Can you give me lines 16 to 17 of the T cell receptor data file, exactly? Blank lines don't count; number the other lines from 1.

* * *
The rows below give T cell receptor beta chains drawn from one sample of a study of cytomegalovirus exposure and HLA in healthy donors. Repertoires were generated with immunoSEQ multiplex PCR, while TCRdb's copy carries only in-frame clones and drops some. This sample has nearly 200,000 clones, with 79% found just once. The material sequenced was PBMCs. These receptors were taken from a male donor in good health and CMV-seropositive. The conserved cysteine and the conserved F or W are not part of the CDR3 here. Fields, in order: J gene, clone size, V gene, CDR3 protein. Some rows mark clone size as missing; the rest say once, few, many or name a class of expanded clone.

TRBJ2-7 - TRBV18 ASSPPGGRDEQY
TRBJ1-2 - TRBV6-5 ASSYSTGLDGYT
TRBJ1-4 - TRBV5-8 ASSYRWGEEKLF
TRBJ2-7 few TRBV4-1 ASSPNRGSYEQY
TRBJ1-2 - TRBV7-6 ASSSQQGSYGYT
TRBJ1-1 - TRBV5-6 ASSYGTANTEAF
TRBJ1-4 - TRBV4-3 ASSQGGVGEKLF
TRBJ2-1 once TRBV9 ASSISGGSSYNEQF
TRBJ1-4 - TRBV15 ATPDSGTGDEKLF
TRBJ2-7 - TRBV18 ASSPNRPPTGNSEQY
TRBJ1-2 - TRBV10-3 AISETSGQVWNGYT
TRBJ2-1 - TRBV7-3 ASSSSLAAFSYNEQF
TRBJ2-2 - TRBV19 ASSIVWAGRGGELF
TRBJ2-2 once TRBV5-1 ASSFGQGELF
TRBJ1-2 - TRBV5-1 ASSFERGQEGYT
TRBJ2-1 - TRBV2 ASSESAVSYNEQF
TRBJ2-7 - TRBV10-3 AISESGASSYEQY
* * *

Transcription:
TRBJ1-2 - TRBV5-1 ASSFERGQEGYT
TRBJ2-1 - TRBV2 ASSESAVSYNEQF